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A surprising number of Taiwanese still take disputes to the gods.
HSINCHUANG, Taiwan — In his small, fluorescent-lit office, the portly temple scribe Lai Ming-hsien faces a middle-aged man in a dark blue jacket.
Lai asks the man's name, age and address, then begins jotting Chinese characters with a ball-point pen on a fresh piece of bright yellow paper, as the man looks on intently.
The matter that brought the man here is working its way through Taiwan's criminal justice system in nearby courts. But like many Taiwanese in such situations, he's also seeking an otherworldly remedy.
Lai is writing out the man's formal complaint to deliver to the "Lord of the Hordes" (Da Zheng Ye), an underworld dispenser of justice in Chinese Daoist and folk belief. (The man did not want his name or the nature of his case published.)
Here, in a side wing attached to Dizang Temple in a working-class Taipei suburb, Taiwanese come to air their grievances, at about $13 per complaint. Dizang is just one of scores of Taiwan temples offering such services, but it's among the most well-known.
In fact, business has boomed in recent years, says the 53-year-old Lai, so much so that the temple now employs three full-time scribes, who record and transmit to the gods more than 100 petitions per day. That's double or triple the number just a few years ago, when Lai was a one-man show.
Taiwan may have rapidly modernized and boosted educational levels in the past few decades, and its flagship high-tech industries embrace scientific rationalism. Yet many centuries-old, Chinese folk beliefs and practices show no signs of dying out.
Some practices have merely taken new, urban forms as Taiwan's old rural ways fade. Others — like underworld petitions — have survived into the 21st century intact, and might even be more prevalent than before. Such appeals can also be made by the dead against the living, says Paul Katz, an expert on Chinese religious and judicial traditions at Taiwan's Academia Sinica, at a recent talk in Taipei.
"There are people indicting people, ghosts indicting people, people indicting ghosts, and all sorts of other things." said Katz, who did field work at Dizang Temple. "This whole underworld indictment thing is busier than L.A. Law."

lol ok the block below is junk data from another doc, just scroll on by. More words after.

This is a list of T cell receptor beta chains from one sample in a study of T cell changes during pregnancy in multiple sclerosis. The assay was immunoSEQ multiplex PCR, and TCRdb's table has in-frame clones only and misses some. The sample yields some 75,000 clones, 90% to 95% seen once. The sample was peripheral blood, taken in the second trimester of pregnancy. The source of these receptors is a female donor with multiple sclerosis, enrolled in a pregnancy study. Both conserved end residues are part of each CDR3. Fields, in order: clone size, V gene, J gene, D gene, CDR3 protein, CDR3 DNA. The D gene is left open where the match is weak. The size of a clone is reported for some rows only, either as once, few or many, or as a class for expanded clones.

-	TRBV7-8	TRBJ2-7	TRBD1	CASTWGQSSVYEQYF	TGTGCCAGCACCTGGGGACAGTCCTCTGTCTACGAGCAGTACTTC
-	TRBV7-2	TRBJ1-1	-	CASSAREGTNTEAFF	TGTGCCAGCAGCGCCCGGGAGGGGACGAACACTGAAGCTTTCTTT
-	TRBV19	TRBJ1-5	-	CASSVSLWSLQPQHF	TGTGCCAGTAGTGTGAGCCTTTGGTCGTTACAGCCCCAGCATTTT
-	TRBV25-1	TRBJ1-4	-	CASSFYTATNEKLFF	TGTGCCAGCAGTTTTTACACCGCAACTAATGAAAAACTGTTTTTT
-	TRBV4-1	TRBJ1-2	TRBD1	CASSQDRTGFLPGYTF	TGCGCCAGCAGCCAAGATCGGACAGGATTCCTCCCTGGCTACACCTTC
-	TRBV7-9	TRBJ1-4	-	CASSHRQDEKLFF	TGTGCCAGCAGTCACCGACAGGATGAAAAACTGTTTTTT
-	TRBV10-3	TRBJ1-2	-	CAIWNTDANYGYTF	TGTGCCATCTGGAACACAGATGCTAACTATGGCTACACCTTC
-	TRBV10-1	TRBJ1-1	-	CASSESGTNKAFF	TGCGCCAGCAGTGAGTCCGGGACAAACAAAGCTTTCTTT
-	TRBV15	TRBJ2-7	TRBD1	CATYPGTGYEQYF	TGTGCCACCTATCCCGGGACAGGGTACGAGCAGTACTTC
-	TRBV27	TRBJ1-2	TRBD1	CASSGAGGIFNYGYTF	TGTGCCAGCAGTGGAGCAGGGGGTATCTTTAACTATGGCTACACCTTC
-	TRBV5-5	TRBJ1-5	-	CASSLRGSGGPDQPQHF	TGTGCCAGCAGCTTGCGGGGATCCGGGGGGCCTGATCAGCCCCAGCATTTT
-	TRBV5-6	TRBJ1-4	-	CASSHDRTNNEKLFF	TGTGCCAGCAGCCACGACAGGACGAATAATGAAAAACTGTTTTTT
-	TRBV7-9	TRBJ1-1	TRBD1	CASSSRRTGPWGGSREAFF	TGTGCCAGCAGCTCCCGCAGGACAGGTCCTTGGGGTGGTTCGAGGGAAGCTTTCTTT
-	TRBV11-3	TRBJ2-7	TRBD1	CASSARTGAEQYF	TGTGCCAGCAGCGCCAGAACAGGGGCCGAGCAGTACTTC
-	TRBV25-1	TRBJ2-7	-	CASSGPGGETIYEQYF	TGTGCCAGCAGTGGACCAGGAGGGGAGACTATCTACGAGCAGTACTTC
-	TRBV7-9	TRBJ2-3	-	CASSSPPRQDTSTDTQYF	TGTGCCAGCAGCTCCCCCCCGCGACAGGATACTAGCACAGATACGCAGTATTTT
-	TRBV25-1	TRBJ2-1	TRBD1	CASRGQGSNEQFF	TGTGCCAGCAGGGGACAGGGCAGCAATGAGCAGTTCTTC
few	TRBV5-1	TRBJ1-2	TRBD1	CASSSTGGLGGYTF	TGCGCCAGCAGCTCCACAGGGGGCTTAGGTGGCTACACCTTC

According to Katz, approximately 3,500 people file underworld petitions at the Dizang Temple every year.
The Chinese custom of underworld indictments dates back to sometime after the emergence of religious Daoism around the 2nd century A.D., with its emphasis on the bureaucratic order of the underworld.
"There's always been an idea that justice was being administered by officials in this world and the other world," Katz said.
At the Dizang Temple, the custom persists in modern packaging. Just like in a Taipei bank or clinic, petitioners file into a lobby off to the side of the main temple, take a number from a machine and wait their turn on rows of plastic chairs. When an automated voice calls out their number and shows it on a red L.E.D. screen, they step into the scribe's office.
Their complaints involve stolen vehicles, workplace troubles, extramarital affairs, even intellectual property rights disputes between technology firms.
"If they have situations they can't resolve, they come to us," Lai said. "We consider ourselves a bridge to the gods."
Katz' field work found only one change in the nature of such appeals from the late 1990s to 2006: An increase in missing pets cases. More recently, financial disputes have increased with Taiwan's high unemployment and recession-battered economy, Lai said.
The scribes also handle appeals for good health, better karma and getting rid of troublesome ghosts. Such petitions are directed toward the Buddhist deity Ksitigarbha ("Dizang Wang Pu Sa," in Chinese), Lai said. Both Ksitigarbha and the Lord of the Hordes are worshipped side by side at the temple, a common practice in Taiwan's blend of Daoist, Buddhist and folk practices.